The Architecture of Victorian Christendom (book review)

English Victorian Churches: Architecture, Faith & Revival (John Hudson Publishing) by the eminent architectural historian James Stevens Curl is a book that can be read in more than one way and appeal to more than one kind of audience.

It can be read as a work of scholarship; one that spans two distinct but related disciplines, namely Victorian church architecture and nineteenth-century ecclesiology. As an authoritative survey and critique of the finest examples of nineteenth-century English church building, it would be difficult to better. In addition to this, it is a reasonably accessible introduction to the now arcane history of the impassioned inter- and intra-denominational liturgical conflicts that raged through much of the nineteenth century.

It has perhaps a potentially wider appeal as a handbook of reference – a delightfully and copiously illustrated ‘companion’ to accompany the travels of those who love to savour England’s architectural delights. That happy breed of Englishman and woman for whom ‘tourism’ means exploring its towns and villages rather than heading for its airport departure lounges; the kind who would likely have National Trust membership and perhaps a Pevsner in their pocket. (And not forgetting their Scots, Welsh and Irish compatriots, along with Anglophiles from around the world arriving by trains, planes and automobiles.)

One feels an intuitive confidence in the erudition underpinning Curl’s assessments of architectural merit. All the most familiar names are represented; Giles Gilbert Scott, G. E. Street, William Butterfield, Alfred Waterhouse etc together with less familiar ones like J. F. Bentley, J. L. Pearson and G. F. Bodley & Thomas Garner. The Gothic Revival, in all its stages, is undoubtedly the big story of Victorian church architecture and much of the text is devoted to it, but Curl is careful not to allow other architectural styles to be eclipsed in his narrative. Whilst acknowledging the major importance of Pugin and Ruskin to the ‘renaissance’ of Gothic, he notes the inevitable fallibility of these revered pop-historical icons: “both men it has to be said were bigots: Pugin was anti-Protestant; Ruskin anti-‘papist’ […] both omitting anything inconvenient to their causes”. The pedantry and passion of nineteenth-century architectural/liturgical disputation can seem almost incomprehensible to the post mid twentieth-century mind – albeit somehow eerily redolent of our own twenty-first-century century secular ‘religions’ of political correctness.

The book can be read and enjoyed simply as a kind of grand tour of Victorian church architecture, but much that it has to offer will be missed if there is no engagement with this other dimension of its scholarship: the ecclesiastical passions and divisions threading through nineteenth-century English history. It is this that takes the book beyond one of purely architectural historical interest.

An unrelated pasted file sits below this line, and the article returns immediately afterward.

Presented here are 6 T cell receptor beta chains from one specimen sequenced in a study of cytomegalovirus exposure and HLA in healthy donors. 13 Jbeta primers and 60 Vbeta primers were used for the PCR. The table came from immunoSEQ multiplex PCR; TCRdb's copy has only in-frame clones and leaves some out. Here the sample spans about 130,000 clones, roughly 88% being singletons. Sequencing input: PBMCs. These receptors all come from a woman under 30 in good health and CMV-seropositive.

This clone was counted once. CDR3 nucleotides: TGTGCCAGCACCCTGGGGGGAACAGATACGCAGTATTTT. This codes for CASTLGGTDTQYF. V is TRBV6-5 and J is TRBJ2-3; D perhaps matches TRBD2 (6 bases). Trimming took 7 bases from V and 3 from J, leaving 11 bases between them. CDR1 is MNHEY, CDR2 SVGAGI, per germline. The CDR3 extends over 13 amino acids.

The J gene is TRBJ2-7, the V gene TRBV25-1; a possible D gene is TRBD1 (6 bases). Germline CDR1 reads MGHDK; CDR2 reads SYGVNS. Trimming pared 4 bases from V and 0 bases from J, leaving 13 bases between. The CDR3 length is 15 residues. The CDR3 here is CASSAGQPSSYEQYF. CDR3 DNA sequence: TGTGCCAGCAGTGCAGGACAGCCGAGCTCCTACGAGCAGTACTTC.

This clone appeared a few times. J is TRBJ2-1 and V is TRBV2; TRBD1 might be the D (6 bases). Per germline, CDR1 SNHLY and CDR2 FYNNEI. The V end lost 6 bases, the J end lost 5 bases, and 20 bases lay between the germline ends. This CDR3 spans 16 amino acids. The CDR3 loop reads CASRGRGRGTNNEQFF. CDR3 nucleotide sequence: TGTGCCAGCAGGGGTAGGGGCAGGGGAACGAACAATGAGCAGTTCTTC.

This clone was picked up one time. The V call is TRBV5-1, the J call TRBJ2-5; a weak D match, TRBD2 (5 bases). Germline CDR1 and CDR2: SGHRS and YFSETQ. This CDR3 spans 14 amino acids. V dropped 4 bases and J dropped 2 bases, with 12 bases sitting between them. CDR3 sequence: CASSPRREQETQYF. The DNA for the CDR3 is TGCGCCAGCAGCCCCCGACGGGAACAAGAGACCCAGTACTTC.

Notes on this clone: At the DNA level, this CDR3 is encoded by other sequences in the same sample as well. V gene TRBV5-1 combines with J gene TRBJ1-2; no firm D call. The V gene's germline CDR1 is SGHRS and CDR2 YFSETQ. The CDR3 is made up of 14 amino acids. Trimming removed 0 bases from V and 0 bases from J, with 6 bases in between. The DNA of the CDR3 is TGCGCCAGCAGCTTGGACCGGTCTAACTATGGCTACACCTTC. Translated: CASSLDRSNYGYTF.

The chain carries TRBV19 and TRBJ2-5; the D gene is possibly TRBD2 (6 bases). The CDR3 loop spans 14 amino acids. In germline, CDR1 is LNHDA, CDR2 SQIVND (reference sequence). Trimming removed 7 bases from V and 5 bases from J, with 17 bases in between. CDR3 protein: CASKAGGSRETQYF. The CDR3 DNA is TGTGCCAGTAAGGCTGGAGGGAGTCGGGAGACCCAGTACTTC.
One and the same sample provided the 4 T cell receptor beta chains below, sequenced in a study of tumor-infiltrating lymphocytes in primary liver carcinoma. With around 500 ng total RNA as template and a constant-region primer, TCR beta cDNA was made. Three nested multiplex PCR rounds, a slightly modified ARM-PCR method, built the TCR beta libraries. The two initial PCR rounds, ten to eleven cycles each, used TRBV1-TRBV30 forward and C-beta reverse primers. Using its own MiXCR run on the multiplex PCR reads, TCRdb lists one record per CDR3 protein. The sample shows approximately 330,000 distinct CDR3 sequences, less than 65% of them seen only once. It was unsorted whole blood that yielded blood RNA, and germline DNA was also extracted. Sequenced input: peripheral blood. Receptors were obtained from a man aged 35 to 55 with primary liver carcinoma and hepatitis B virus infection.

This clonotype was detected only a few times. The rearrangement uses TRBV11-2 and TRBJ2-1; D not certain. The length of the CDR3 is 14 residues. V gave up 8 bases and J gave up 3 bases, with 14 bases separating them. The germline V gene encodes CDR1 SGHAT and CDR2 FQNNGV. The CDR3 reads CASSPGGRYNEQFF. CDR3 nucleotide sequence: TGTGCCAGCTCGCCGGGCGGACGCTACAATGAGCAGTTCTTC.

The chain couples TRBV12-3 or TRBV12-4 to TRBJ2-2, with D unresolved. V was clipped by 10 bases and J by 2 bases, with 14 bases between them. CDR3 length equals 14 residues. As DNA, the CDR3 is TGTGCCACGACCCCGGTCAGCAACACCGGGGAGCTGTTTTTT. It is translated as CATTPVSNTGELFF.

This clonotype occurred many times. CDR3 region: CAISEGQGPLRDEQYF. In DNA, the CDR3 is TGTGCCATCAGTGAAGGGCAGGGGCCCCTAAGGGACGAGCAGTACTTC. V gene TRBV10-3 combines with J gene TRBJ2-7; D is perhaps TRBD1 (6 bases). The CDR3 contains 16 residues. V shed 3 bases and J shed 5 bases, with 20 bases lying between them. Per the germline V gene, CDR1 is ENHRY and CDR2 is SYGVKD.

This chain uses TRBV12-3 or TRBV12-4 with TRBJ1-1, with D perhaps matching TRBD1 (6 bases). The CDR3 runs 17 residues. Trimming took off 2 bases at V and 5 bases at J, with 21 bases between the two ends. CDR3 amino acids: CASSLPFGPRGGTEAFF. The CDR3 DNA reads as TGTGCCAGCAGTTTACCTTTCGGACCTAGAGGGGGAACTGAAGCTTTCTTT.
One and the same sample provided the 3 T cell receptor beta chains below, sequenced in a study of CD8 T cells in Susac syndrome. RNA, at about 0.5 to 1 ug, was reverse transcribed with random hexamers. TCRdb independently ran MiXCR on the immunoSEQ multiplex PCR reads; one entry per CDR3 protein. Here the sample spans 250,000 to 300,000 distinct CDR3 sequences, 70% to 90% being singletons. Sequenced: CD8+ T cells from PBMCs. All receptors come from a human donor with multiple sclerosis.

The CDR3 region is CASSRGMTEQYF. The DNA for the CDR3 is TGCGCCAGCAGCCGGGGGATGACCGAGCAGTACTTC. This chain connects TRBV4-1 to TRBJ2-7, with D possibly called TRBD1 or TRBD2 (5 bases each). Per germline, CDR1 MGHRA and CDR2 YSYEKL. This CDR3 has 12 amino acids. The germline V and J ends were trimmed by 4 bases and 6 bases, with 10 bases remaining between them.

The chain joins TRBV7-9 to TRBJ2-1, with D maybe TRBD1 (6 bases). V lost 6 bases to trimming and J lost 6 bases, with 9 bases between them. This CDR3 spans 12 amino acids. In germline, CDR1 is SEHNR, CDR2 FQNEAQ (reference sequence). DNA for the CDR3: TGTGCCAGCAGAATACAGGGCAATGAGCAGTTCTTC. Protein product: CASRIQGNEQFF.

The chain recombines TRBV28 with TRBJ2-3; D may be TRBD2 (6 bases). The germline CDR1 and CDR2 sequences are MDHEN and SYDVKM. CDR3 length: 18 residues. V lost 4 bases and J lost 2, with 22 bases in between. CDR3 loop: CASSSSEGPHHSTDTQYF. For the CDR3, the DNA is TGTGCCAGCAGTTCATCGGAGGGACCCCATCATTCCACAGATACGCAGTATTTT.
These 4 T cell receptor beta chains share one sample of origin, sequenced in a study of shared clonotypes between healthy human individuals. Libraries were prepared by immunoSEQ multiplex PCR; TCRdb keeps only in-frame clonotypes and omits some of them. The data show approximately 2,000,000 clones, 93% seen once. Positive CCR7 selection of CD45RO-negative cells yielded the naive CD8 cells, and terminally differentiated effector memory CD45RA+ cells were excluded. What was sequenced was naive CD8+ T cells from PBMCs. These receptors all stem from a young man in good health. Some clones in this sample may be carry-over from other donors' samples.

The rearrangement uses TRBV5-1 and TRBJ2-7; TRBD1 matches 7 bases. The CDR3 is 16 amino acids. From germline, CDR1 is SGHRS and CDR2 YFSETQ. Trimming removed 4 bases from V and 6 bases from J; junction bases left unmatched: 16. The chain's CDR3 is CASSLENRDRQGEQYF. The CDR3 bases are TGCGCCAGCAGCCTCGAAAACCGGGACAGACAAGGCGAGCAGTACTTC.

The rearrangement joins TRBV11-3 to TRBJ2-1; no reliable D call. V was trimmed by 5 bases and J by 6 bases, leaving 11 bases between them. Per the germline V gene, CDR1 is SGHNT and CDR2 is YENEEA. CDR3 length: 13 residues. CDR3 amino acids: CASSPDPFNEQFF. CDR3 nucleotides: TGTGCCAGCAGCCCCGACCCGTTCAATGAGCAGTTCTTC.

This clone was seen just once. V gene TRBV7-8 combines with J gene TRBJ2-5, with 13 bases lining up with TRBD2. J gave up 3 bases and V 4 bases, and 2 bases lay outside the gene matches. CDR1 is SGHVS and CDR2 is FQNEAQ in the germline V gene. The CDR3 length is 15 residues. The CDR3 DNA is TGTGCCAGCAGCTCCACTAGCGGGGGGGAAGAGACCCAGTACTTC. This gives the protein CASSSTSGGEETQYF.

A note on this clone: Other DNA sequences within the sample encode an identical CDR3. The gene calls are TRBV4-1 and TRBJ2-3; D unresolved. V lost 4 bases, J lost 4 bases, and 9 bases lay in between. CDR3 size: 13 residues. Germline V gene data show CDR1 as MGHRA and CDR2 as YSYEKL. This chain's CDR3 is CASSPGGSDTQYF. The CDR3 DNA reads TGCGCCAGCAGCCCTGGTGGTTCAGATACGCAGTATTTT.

It is an assured (if sometimes a little overtaxing) dissection of the anatomy of these nineteenth-century ecclesiological passions and how they were variously expressed in architectural fabric. The ultimate goal, of course, was always to “win souls in the spiritual deserts of teeming British cities”. For anyone who has stood in one of these Houses of God feeling faintly self-reproachful at one’s inability to transcend the “Oh, isn’t this marvellous” and really imbibe a sense of the liturgical spirit embodied in the fabric, then a prior reading of the chapters focussing on these matters would be greatly enriching, particularly so for those legions of historic-church-loving unbelievers.

A central theme of the book is that Victorian church building was born of a perceived evangelical imperative to re-invigorate Christian faith in the face of industrialisation’s threat to the moral souls of its new urban masses. To read of the fervour and sheer ambition of this church-building project (numbering 1500 by 1861) occurring in parallel with industrialisation, can feel counter-intuitive to an overly simplistic conception of the history of Christian worship; one in which near-universal pre-modern church attendance inexorably falls away in the wake of advancing urban mass society. Given this, I found myself wanting to know: how successful (or otherwise) was this project in its outcome? Some evidence of how the urban masses reacted to the missionary zeal, whether via reference to contemporary social/historical or literary/fictional sources would, for me, have enriched this aspect of the narrative.

As a leading authority on Classical and Gothic architectural traditions, it is perhaps unsurprising that Curl takes a dim view not just of architectural Modernism but of the intellectual fashions of modernity more generally; ideas he explored at length in his 2018 Making Dystopia. And hence it is that the book has an elegiac quality (as he himself notes in his Introduction). An elegy ripe with gentle lamentations on the “melancholy long withdrawing roar” [Matthew Arnold] of Christian faith in the face of modernity’s supposed freedom from ritual; from metaphysical myth and mystery. He laments too the doomed reaching out” of the Anglican Church itself; its “mystery and numinousness […] discarded in favour of fatuous virtue signalling”. However that may be, with its infectious enthusiasm for the buildings themselves, English Victorian Churches still reads much more celebration than otherwise.

Graham Cunningham (@mrgcunningham) is an occasional contributor to many cultural magazines including The Critic, City Journal and Spectator Australia.

Leave a Reply

Your email address will not be published. Required fields are marked *